Take A Trip Inside Ohio's Lucky Cat Museum

Jul 28, 2015

It started innocently enough. I was looking up directions online when there it was on the screen, "Ohio's Lucky Cat Museum."

Ohio has a Lucky Cat Museum?

Immediately I knew it would be a purrfect summer story and that I must visit right meow.

Micha Robertson is the owner, operator and self-described "crazy cat lady behind the Lucky Cat Museum."

"Basically it’s an ever-growing collection of Japanese maneki neko, which is the ‘beckoning cats,’" says Robertson. "People most often see them in Chinese or Japanese restaurants. It’s the little cat with its paw raised."

Ohio's Lucky Cat Museum includes every type of lucky cat you can imagine from plastic, Hello Kitty-themed cats to rare collectibles.
Credit Tana Weingartner / WVXU

Robertson started collecting lucky cats about 10 years ago and estimates she has more than a thousand.

"For me," she says, "it’s just taking a basic idea – (it’s) not just a cat, but it’s a cat with its paw raised – and it’s interpreted so many ways. Each one is very different from another. Even the ones that are the same basic look are still very different. I love seeing how many different ways it can be interpreted. And the weirder they are, the more I love them."

Row upon row of meticulously arranged smiling cat figurines line a small space at Essex Studios in Walnut Hills. There are big ones, teeny tiny ones, holiday-themed cats, some are toys, and some are clearly valuable collectibles, so paws off.

“I can show you the most popular one we have,” says Roberston. She claps her hands and a plush lucky cat springs to life dancing side to side. She sings along as the cat bops around.

Isabella Rivera snaps a picture of her favorite piece at the Lucky Cat Museum.
Credit Tana Weingartner / WVXU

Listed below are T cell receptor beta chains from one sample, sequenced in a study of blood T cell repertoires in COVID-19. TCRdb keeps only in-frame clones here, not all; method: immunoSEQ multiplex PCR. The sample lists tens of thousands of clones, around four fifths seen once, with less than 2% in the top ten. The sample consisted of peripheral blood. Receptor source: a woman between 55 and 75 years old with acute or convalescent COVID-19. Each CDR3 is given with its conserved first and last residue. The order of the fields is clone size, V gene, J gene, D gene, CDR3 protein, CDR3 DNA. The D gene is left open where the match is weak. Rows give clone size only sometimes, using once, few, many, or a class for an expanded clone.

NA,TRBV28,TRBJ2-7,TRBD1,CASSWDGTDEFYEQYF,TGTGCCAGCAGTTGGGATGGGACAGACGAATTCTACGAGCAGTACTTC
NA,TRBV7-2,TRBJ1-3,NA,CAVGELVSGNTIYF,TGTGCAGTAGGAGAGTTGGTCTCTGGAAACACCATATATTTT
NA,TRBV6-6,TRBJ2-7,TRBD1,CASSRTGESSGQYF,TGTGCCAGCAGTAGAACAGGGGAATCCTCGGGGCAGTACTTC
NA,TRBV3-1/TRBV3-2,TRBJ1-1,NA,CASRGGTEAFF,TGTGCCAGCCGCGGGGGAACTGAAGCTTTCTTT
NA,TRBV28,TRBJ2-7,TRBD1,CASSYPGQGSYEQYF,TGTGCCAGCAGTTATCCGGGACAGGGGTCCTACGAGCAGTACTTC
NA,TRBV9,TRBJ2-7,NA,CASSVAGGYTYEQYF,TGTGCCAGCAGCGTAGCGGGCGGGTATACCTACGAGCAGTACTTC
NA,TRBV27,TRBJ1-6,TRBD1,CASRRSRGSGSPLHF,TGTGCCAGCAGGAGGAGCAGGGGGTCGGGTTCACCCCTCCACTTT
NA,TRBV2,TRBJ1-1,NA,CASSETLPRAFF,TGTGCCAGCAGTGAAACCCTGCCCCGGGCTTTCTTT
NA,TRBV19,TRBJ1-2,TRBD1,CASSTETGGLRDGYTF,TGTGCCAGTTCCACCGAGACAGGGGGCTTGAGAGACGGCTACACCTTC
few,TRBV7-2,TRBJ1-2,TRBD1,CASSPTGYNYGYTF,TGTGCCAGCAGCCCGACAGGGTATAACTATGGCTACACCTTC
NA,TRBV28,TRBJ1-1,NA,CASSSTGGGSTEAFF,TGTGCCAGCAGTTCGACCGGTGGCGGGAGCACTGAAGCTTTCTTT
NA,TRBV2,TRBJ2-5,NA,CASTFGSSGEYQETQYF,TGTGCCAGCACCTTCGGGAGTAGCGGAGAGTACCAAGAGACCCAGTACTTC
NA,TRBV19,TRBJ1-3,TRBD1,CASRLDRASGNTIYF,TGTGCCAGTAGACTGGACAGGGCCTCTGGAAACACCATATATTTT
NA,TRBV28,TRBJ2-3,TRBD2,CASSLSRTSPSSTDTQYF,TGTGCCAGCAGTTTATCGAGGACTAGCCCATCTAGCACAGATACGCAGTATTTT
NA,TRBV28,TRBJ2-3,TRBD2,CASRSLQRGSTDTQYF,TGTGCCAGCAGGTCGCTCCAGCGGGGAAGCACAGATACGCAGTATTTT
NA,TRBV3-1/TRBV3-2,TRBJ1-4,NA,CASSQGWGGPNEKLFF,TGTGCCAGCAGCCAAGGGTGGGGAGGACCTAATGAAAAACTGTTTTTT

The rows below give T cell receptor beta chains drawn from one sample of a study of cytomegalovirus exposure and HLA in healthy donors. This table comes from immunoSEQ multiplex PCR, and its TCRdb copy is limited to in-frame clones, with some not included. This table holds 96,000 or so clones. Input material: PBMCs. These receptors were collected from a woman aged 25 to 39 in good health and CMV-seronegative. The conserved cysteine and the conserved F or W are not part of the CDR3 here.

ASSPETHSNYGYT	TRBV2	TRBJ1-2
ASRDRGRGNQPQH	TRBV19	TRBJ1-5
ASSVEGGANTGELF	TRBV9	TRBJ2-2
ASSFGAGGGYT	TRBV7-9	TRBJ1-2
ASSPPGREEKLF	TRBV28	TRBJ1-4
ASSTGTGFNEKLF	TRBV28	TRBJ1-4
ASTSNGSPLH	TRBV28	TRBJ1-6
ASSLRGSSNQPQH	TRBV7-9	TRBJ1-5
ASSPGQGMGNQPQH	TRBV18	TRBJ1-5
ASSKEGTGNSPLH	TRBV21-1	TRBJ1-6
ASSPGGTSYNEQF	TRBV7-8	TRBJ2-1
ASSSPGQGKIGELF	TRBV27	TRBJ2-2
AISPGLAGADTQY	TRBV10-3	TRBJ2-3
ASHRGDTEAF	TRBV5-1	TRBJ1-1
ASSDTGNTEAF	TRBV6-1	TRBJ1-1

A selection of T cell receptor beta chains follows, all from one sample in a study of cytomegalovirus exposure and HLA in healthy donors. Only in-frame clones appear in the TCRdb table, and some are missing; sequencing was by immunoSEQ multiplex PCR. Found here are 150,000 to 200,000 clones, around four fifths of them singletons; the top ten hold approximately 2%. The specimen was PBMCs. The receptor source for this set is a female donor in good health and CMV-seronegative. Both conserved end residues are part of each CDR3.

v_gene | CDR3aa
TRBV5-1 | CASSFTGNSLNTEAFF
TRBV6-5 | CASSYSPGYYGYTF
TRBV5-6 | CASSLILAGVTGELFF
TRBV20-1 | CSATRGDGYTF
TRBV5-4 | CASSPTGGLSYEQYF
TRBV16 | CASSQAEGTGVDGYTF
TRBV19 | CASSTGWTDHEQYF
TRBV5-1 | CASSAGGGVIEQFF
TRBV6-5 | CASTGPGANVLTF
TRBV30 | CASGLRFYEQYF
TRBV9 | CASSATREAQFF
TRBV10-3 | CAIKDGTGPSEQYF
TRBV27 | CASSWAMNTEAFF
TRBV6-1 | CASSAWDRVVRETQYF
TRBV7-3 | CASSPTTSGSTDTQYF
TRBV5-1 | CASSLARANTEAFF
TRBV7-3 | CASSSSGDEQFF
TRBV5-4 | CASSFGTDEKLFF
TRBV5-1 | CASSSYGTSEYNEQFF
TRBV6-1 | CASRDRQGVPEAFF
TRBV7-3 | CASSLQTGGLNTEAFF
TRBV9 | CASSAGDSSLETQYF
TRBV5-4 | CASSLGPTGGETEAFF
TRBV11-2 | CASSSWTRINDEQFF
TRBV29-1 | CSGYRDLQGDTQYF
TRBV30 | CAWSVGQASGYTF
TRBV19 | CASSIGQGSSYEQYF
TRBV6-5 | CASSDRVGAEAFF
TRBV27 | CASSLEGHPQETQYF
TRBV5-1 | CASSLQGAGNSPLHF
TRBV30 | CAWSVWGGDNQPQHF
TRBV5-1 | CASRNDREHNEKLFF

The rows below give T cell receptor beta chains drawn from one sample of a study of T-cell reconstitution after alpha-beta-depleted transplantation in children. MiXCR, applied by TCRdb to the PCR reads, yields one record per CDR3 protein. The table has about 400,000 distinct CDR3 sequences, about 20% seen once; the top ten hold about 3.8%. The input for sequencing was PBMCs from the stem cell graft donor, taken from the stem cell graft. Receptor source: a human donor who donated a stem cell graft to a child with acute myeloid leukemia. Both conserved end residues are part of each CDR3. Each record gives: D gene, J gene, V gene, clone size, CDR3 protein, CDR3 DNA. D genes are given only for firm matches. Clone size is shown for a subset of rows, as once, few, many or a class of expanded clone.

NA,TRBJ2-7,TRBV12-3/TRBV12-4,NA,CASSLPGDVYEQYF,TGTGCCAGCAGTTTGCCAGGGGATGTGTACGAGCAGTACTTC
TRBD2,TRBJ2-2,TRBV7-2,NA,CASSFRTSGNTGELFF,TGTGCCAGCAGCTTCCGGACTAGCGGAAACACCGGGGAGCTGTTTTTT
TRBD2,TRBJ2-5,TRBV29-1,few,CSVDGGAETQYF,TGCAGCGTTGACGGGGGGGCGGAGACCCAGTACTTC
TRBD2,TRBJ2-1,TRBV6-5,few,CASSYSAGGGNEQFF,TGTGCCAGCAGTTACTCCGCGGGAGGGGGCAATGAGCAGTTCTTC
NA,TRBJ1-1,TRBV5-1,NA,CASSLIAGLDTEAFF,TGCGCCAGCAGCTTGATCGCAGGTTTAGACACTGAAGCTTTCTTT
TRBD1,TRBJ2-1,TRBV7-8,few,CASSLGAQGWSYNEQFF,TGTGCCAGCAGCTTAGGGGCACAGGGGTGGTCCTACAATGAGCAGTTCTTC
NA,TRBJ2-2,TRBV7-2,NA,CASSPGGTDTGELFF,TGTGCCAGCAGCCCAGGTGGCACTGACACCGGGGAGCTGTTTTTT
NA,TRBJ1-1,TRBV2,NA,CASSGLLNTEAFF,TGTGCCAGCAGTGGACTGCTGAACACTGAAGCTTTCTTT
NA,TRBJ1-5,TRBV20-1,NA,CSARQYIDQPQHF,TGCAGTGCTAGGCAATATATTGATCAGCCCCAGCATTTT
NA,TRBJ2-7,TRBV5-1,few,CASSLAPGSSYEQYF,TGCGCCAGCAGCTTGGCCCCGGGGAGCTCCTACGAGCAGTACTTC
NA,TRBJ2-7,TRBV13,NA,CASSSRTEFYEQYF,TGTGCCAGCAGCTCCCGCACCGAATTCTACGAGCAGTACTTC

There's also a box-shaped bank with a cat paw that reaches out and snatches coins for safe keeping. That makes Isabella Rivera giggle. She and her dad are visiting from Florida.

“I didn’t know what it was going to be like,” says Rivera. “It’s pretty cool.”

Pointing to a sparkly, foot-tall cat she says, “I like this one because it’s like a disco ball.”

When asked how she would describe the museum to her friends, she replies with a laugh, “I’m going to say there (were) a bunch of cats.”

This lucky cat refuses to beckon: the original grumpy cat.
Credit Tana Weingartner / WVXU

There are a lot of cats. Pokeman-themed cats, Hello Kitty-themed cats, phones shaped like cats, a giant inflatable cat, bobbleheads, a lucky cat casino game, and even one plump little guy that unlike all the others refuses to smile or raise a paw: the original grumpy cat.

When does the museum curator decide she has enough lucky cats and stop collecting?

"Oh never… never, never," Robertson says.

Robertson says lucky cats or maneki neko are good fortune symbols, especially for businesses. A raised right paw calls for fortune and prosperity, the left paw for bigger crowds of customers.

According to Japanese legend, the very first lucky cat, Tama, beckoned a man out from under a tree and into a temple during a bad storm.

Robertson picks up the story. "As soon as he reaches the cat, lightning strikes the tree. So he thinks ‘Oh my gosh, this cat just totally saved my life.’ And he makes the temple his family temple. It does exist. It is Gotokuji in Setagaya, Japan. Supposedly that original lucky cat, Tama, is buried there."

These maneki neko are older and feature more traditional cat faces. Robertson says the rounded face design seen frequently in Chinese and Japanese restaurants today was popularized in the 1950s and remains the most common lucky cat design.
Credit Tana Weingartner / WVXU

Robertson says visitors can purchase lucky cat figurines at the temple site and many then leave them there as a shrine to Tama. Robertson has a few of those figurines in her collection, but they were all sent to her or ordered online.

It turns out she's never been to Japan herself... but it's definitely on her 'to-mew' list.

How To Visit:

Visiting the museum is by appointment: manekinekomuseum@yahoo.com or call/text 513-633-3923 to schedule.

The museum is also open during Essex Art Walks. Upcoming dates include:

Oct. 2 & 3, Friday & Saturday from 6:00 p.m.-10:00 p.m.
Nov. 6 & 7, Friday & Saturday from 6:00 p.m.-10:00 p.m.
Dec. 4 & 5, Friday & Saturday from 6:00 p.m.-10:00 p.m.

How A Modern-Day Cat Named Tama Saved A Japanese Train Station: